Making kimchi during Kimjang. [Image: Anattadairy / Wikimedia Commons (CC0 1.0)]

Maryland Proclaims “Kimchi Day”

Korea Asia

Governor Larry Hogan of Maryland has designated November 22 as “Kimchi Day” to recognize the importance of the dish and further celebrate Korean culture in Maryland.

Kimchi is a well-known Korean dish made from fermented cabbage and Gochugaru red paste, although many other variations exist, including the use of vegetables like cucumbers and radishes.

Earlier this year on February 10, 2022, the Virginia General Assembly passed House Joint Resolution No. 147, designating November 22 as Kimchi Day in Virginia. The successful passage of the Resolution was led by Representative Irene Shin of Virginia's 86th District. Representative Shin was the first Korean American to occupy a seat in the Virginia House of Representatives.

California also passed a similar resolution on August 23, 2021. New York and Washington D.C. have also designated November 22 as Kimchi Day.

November 22 is in many ways a significant date for this special recognition. In 2019, South Korea declared the date as “Kimchi Day,” since late November/early December marks the typical time for Gimjang (also spelt Kimjang), the process of families setting aside time to make kimchi together before winter sets in. Gimjang was declared intangible cultural heritage of Korea by UNESCO in 2013.

Additionally, Kimchi traditionally has 11 major ingredients, which have 22 health benefits, including lowering risks of cancer, heart disease, diabetes, and others.

"Proclaiming the first Kimchi Day in state history is another way to celebrate our incredible Korean-American community and its many contributions," Governor Hogan said in a statement. "Our administration is proud of the special bond we have with Korea, and all we have been able to do to make those cultural and economic ties even stronger."

Yumi Hogan, the first lady of Maryland, is the first Korean American First Lady in the United States, and hosts her own cooking series called “Yumi Cooks,” which has featured Kimchi in the past. The First Lady also led the effort to open Maryland’s Koreatown last year in Ellicott City.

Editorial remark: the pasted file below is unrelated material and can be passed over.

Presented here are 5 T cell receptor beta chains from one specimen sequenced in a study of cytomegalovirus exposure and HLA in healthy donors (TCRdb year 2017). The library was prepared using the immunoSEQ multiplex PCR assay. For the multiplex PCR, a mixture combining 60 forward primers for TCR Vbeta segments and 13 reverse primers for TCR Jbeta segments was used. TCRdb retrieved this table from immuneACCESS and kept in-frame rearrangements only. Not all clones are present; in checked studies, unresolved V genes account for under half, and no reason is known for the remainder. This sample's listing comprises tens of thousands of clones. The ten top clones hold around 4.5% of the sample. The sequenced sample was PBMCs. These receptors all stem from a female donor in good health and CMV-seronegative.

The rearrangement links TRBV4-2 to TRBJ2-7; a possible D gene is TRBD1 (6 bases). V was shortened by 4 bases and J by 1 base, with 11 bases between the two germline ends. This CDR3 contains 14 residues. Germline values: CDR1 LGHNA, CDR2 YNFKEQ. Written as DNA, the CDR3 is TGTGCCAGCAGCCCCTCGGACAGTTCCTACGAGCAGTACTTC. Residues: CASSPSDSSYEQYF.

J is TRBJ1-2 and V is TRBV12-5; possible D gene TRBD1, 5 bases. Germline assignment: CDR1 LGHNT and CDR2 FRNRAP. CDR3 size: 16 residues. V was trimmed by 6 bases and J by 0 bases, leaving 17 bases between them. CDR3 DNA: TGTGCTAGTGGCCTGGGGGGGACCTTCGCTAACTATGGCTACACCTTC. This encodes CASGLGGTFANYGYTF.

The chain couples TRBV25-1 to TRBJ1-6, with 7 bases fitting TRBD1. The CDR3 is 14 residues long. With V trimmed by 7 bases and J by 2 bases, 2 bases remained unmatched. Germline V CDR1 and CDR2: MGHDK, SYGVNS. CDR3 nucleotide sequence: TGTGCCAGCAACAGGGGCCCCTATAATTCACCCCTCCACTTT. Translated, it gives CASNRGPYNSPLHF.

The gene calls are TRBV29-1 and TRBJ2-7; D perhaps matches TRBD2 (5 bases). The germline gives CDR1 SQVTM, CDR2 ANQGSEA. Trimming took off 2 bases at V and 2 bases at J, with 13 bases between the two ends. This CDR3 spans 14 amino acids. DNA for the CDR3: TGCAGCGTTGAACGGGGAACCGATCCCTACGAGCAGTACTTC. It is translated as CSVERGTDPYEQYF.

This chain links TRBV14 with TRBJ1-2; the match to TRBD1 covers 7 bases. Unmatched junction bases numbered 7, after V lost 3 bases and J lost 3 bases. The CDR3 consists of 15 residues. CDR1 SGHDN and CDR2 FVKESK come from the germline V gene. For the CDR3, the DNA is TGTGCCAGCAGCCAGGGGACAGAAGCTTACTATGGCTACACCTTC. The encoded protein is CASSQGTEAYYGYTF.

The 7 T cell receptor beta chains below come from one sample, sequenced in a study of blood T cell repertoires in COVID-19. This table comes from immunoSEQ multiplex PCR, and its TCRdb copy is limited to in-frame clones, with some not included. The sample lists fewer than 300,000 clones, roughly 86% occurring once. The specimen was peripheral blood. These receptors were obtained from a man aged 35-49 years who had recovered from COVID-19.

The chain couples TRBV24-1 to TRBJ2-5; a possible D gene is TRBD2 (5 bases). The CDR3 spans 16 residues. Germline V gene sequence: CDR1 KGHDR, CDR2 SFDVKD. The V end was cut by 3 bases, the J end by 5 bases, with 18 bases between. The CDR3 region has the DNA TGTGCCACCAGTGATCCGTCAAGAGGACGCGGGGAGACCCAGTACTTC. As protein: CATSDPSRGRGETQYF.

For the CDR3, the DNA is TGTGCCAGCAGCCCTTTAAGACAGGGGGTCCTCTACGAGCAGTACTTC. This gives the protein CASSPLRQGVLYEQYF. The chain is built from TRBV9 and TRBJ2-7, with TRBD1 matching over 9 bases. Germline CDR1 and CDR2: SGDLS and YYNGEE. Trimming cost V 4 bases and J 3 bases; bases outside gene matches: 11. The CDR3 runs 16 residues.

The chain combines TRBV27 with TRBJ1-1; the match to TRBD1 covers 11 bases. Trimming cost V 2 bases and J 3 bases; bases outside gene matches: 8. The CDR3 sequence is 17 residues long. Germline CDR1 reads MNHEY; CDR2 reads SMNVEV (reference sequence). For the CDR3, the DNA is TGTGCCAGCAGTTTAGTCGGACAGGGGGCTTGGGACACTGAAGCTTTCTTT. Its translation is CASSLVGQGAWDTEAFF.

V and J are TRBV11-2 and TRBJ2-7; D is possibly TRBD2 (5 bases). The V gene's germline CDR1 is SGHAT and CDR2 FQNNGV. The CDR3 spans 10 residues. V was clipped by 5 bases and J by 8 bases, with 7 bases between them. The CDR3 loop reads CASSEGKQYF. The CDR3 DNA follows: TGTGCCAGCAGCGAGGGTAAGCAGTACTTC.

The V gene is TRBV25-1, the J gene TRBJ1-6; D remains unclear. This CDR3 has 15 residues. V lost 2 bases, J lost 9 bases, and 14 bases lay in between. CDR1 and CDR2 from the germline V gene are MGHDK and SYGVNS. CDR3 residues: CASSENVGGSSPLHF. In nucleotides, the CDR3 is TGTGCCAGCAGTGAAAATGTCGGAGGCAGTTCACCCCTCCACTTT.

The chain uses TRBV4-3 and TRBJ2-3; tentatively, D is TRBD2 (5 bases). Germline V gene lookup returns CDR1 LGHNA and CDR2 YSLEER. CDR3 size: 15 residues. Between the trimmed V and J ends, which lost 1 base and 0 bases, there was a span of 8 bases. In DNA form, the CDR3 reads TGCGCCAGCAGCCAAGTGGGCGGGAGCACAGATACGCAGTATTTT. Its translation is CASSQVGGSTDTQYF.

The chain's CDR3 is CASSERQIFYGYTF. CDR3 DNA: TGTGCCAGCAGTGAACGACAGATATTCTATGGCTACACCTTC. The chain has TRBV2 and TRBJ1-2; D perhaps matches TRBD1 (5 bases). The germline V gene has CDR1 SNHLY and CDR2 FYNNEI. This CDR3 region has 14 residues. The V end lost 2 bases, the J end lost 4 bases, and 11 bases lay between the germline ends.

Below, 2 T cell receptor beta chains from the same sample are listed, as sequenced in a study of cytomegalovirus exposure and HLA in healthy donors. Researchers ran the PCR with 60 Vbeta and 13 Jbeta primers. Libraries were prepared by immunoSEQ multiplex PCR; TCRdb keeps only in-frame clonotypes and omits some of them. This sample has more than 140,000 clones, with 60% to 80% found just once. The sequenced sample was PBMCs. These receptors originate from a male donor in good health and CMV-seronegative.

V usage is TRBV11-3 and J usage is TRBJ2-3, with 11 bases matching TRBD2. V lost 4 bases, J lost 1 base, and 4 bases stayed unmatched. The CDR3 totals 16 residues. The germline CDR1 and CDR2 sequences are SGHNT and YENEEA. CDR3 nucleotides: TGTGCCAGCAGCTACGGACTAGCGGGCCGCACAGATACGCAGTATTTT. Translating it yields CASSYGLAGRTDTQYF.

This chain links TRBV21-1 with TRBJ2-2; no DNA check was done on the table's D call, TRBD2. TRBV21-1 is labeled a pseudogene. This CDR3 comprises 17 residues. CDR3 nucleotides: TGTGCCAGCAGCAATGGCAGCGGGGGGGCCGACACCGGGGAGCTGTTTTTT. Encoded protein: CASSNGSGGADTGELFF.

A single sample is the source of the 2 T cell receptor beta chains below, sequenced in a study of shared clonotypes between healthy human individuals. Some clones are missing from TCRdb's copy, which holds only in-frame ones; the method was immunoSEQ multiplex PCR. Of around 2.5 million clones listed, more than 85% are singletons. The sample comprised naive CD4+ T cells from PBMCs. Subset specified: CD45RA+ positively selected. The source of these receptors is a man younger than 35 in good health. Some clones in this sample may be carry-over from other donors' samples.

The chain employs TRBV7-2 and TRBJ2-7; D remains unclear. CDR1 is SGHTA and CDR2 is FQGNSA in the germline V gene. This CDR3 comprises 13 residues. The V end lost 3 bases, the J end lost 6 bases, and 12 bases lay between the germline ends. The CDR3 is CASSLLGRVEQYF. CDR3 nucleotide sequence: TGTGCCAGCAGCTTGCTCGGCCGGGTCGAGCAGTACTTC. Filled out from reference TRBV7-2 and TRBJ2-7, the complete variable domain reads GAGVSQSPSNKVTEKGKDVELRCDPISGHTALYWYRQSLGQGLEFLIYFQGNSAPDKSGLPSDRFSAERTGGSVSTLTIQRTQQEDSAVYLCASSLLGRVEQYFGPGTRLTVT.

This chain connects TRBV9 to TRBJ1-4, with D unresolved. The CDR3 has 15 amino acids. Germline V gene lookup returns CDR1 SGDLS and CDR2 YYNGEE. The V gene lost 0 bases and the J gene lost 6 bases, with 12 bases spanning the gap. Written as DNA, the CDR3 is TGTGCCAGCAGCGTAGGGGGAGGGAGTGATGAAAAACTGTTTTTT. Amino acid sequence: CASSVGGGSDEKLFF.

According to the Maryland governor’s office, the governor’s mansion is also the first in the nation to have a kimchi fridge, which preserves the dish at optimal temperatures for the best taste and texture.

Maryland is home to around 57,400 people of Korean descent, and home to numerous Korean restaurants, supermarkets, and many Korean churches and other places of worship. Links between Maryland and South Korea are also prominent. Baltimore has a sister city relationship with the South Korean city of Changwon while the State of Maryland maintains a “sister state” relationship with South Gyeongsang Province.

These various relationships help foster cooperation in education, business, and trade. For example, in 2018, the University of Maryland, Baltimore and Pusan National University Yangsan Hospital signed a Memorandum of Understanding in Baltimore regarding cooperation in the shared interests of life sciences and biotechnology.

The designation of Kimchi Day is a symbolic recognition for the contributions of Korean Americans and to the strong relationship between the United States and South Korea. Following other states in recognizing Kimchi Day, Maryland has demonstrated the importance of Korea to the United States!

Aryan D’Rozario is a participant in the Young Professionals Program at the East-West Center in Washington D.C. After obtaining his bachelor’s degree from the University of California, Santa Cruz, Aryan received his master’s degree from the University of Oxford’s Faculty of Asian and Middle Eastern Studies, studying Modern South Asia.